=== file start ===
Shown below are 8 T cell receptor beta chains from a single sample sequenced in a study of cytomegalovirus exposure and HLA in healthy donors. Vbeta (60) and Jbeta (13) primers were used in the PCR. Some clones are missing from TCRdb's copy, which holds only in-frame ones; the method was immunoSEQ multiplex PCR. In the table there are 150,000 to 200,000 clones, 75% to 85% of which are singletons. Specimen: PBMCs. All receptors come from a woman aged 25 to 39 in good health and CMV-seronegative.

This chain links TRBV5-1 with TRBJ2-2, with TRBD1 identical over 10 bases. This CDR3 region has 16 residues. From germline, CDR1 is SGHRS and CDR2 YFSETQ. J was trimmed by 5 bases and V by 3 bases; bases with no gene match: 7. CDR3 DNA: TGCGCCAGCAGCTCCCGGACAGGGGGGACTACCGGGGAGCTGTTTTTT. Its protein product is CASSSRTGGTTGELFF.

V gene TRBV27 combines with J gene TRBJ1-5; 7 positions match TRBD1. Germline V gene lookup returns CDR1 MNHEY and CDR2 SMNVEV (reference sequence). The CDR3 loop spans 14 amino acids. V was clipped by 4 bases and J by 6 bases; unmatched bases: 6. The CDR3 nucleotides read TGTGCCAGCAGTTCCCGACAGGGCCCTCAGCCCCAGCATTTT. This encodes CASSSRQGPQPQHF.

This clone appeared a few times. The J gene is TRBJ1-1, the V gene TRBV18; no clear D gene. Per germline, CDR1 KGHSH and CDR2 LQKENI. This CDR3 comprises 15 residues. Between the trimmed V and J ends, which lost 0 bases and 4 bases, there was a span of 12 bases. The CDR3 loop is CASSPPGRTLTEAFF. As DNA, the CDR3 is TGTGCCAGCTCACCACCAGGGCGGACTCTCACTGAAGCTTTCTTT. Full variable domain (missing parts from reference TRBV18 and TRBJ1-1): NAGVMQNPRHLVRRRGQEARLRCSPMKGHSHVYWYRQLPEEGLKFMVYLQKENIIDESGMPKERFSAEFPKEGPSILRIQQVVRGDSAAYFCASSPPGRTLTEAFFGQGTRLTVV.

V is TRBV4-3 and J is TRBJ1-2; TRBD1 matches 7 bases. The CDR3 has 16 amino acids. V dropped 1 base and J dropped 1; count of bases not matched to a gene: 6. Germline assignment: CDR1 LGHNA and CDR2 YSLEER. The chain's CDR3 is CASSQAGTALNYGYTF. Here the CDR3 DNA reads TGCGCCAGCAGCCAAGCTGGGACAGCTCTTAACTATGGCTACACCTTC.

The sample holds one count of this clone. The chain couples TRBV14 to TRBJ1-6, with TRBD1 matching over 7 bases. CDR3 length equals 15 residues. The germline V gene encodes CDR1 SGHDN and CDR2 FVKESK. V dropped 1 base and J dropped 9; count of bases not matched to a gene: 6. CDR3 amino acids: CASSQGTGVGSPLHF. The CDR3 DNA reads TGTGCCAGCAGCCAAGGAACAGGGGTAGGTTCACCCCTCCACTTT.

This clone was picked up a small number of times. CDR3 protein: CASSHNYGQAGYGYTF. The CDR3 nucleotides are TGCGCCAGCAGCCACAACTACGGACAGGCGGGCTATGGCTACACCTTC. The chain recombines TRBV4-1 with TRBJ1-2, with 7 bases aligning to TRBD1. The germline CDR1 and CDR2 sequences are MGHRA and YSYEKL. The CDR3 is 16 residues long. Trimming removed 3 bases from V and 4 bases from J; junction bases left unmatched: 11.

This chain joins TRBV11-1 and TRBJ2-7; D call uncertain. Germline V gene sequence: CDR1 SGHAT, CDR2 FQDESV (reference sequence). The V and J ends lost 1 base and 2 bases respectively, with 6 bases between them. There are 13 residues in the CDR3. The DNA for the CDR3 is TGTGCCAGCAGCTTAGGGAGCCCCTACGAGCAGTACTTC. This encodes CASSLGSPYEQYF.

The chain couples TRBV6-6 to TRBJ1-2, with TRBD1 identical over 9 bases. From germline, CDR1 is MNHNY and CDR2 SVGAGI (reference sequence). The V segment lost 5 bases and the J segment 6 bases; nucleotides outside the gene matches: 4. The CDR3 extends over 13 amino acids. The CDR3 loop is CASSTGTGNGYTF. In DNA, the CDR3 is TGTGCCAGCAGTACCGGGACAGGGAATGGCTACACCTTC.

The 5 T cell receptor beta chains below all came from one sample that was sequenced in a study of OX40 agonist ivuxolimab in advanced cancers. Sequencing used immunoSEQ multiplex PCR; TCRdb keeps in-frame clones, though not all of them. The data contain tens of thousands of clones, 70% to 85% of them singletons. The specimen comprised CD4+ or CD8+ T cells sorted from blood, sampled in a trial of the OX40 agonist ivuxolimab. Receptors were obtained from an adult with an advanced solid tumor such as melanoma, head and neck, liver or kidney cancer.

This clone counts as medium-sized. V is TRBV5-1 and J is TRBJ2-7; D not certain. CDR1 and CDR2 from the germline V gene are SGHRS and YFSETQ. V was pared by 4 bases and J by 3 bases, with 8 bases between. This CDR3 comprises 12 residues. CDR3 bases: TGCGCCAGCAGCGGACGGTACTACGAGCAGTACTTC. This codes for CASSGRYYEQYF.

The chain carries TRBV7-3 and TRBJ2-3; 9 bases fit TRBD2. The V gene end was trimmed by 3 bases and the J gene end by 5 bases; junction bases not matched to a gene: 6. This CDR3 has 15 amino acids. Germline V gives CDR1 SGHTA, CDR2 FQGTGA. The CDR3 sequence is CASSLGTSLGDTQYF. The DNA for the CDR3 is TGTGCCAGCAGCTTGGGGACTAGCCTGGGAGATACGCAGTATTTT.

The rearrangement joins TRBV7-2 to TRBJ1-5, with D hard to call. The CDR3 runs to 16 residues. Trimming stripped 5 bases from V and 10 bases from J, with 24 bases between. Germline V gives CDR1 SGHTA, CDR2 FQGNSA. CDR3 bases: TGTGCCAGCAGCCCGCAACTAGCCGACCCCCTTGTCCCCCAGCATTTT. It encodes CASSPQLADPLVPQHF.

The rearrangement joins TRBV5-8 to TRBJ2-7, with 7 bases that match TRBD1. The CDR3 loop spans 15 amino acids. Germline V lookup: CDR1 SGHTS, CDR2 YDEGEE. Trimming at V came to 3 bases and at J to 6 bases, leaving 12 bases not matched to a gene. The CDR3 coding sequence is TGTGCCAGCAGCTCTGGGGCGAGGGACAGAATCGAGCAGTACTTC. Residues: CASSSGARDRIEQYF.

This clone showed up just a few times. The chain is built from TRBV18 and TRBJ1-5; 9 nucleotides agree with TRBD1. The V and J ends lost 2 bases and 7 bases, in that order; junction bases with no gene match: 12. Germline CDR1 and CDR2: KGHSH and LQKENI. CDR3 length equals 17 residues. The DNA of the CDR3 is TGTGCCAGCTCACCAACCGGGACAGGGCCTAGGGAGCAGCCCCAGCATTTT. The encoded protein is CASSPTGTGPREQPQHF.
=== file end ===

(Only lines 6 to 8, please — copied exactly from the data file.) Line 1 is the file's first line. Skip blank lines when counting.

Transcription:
The sample holds one count of this clone. The chain couples TRBV14 to TRBJ1-6, with TRBD1 matching over 7 bases. CDR3 length equals 15 residues. The germline V gene encodes CDR1 SGHDN and CDR2 FVKESK. V dropped 1 base and J dropped 9; count of bases not matched to a gene: 6. CDR3 amino acids: CASSQGTGVGSPLHF. The CDR3 DNA reads TGTGCCAGCAGCCAAGGAACAGGGGTAGGTTCACCCCTCCACTTT.

This clone was picked up a small number of times. CDR3 protein: CASSHNYGQAGYGYTF. The CDR3 nucleotides are TGCGCCAGCAGCCACAACTACGGACAGGCGGGCTATGGCTACACCTTC. The chain recombines TRBV4-1 with TRBJ1-2, with 7 bases aligning to TRBD1. The germline CDR1 and CDR2 sequences are MGHRA and YSYEKL. The CDR3 is 16 residues long. Trimming removed 3 bases from V and 4 bases from J; junction bases left unmatched: 11.

This chain joins TRBV11-1 and TRBJ2-7; D call uncertain. Germline V gene sequence: CDR1 SGHAT, CDR2 FQDESV (reference sequence). The V and J ends lost 1 base and 2 bases respectively, with 6 bases between them. There are 13 residues in the CDR3. The DNA for the CDR3 is TGTGCCAGCAGCTTAGGGAGCCCCTACGAGCAGTACTTC. This encodes CASSLGSPYEQYF.